Is it possible to use the property() function with classmethod decorated functions?
However, a classmethod is simply a bound method (a partial function) on a class accessible from instances of that class.
Since the instance is a function of the class and you can derive the class from the instance, you can can get whatever desired behavior you might want from a class-property with
_class_property = None
def class_property(self, value):
type(self)._class_property = value
This code can be used to test - it should pass without raising any errors:
ex1 = Example()
ex2 = Example()
ex1.class_property = None
ex2.class_property = 'Example'
assert ex1.class_property is ex2.class_property
assert not hasattr(ex1, 'class_property')
And note that we didn't need metaclasses at all - and you don't directly access a metaclass through its classes' instances anyways.
You can actually create a
classproperty decorator in just a few lines of code by subclassing
property (it's implemented in C, but you can see equivalent Python here):
def __get__(self, obj, objtype=None):
return super(classproperty, self).__get__(objtype)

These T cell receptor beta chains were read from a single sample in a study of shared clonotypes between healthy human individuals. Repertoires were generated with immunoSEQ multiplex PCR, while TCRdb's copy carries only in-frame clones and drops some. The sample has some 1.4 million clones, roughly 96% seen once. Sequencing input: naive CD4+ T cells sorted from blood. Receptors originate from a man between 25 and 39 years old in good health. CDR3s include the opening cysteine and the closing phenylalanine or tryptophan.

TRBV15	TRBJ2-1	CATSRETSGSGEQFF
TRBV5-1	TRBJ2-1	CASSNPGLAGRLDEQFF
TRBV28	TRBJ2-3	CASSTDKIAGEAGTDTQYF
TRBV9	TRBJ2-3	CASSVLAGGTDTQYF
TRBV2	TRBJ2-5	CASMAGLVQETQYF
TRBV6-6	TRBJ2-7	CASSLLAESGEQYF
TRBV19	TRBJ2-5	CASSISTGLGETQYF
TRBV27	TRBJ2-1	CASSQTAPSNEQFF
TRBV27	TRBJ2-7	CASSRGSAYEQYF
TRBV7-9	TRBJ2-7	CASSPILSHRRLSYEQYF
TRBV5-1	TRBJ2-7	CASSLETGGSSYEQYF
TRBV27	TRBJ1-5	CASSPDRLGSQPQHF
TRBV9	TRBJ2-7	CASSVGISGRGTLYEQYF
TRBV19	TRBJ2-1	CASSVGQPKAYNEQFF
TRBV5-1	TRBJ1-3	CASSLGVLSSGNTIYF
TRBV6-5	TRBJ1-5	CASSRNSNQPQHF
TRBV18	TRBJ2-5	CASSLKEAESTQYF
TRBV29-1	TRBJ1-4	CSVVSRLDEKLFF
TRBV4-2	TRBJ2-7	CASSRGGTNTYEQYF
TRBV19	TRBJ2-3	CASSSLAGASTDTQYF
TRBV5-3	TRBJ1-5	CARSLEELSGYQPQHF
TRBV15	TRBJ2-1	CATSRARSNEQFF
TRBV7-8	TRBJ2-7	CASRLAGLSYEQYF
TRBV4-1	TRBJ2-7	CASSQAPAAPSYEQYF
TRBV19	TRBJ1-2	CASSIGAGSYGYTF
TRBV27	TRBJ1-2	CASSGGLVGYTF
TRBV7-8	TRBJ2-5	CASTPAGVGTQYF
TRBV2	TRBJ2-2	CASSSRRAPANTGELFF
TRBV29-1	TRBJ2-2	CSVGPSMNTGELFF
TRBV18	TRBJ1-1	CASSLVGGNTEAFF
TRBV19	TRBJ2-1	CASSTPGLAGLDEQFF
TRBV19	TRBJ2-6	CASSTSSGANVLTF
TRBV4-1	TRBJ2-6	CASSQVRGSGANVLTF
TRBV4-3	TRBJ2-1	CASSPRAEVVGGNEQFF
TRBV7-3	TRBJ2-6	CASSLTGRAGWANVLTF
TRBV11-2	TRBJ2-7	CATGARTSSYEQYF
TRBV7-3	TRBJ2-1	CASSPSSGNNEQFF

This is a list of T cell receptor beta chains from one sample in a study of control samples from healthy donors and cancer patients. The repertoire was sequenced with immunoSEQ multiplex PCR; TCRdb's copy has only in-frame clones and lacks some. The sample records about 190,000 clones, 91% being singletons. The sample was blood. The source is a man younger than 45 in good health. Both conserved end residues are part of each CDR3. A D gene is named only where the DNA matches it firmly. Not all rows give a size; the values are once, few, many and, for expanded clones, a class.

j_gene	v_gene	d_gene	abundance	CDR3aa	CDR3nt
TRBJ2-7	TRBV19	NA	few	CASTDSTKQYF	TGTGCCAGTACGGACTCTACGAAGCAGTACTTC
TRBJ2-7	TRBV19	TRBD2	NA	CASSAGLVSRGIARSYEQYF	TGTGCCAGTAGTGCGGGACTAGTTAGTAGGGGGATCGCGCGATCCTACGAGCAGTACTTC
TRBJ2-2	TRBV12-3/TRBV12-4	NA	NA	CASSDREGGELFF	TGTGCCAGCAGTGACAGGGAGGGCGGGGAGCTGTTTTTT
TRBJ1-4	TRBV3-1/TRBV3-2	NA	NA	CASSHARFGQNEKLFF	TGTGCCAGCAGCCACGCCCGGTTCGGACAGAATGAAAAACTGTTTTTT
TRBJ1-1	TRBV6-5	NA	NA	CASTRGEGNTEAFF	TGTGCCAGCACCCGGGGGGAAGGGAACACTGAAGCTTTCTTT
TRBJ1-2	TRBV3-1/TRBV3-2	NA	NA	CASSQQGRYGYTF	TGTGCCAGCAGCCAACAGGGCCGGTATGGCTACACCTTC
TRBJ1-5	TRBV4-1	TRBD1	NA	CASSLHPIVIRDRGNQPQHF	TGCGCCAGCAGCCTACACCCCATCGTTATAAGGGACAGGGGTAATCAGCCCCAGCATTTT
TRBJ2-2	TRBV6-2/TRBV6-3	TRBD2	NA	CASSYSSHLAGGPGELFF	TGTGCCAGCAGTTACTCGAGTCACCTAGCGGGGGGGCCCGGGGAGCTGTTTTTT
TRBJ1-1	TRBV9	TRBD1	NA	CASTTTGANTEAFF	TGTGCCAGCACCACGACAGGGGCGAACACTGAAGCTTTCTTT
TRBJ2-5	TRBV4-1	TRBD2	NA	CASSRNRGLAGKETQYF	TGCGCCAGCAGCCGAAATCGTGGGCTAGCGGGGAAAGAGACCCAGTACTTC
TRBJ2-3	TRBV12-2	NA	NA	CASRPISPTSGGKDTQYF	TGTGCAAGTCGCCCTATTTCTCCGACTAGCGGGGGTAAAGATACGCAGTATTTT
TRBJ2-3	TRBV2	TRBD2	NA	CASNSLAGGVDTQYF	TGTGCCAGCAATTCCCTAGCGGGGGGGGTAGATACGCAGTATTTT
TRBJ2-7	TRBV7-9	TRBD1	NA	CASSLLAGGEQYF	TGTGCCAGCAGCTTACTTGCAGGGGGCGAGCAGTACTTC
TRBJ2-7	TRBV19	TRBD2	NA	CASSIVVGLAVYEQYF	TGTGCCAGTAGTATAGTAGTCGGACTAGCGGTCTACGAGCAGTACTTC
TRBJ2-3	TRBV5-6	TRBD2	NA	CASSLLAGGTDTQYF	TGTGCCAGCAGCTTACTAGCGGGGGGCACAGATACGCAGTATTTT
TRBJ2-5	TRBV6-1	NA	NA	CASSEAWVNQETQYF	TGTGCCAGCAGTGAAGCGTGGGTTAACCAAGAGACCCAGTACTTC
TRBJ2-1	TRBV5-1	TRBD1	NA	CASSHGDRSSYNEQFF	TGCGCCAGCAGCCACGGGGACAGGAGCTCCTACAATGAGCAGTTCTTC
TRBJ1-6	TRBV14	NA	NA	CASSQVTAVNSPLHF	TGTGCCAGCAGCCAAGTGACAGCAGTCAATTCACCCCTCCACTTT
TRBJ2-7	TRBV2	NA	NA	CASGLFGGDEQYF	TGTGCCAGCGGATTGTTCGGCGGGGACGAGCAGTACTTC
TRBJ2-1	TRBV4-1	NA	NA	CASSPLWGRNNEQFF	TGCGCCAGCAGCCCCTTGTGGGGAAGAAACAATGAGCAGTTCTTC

def __set__(self, obj, value):
super(classproperty, self).__set__(type(obj), value)
def __delete__(self, obj):
Then treat the decorator as if it were a classmethod combined with property:
_bar = 5
"""this is the bar attribute - each subclass of Foo gets its own.
Lookups should follow the method resolution order.
def bar(cls, value):
cls._bar = value
And this code should work without errors:
f = Foo()
f.bar = 4
raise RuntimeError('f.bar must have worked - inconceivable!')
help(f) # includes the Foo.bar help.
f.bar = 5
"a subclass of Foo, nothing more"
help(Bar) # includes the Foo.bar help!
b = Bar()
b.bar = 'baz'
print(b.bar) # prints baz
print(b.bar) # prints 5 - looked up from Foo!
if __name__ == '__main__':
But I'm not sure how well-advised this would be. An old mailing list article suggests it shouldn't work.
Getting the property to work on the class:
The downside of the above is that the "class property" isn't accessible from the class, because it would simply overwrite the data descriptor from the class
However, we can override this with a property defined in the metaclass
__dict__. For example:
"""The foo property is a function of the class -
in this case, the trivial case of the identity function.
And then a class instance of the metaclass could have a property that accesses the class's property using the principle already demonstrated in the prior sections:
"""access the class's property"""
And now we see both the instance
and the class
have access to the class property.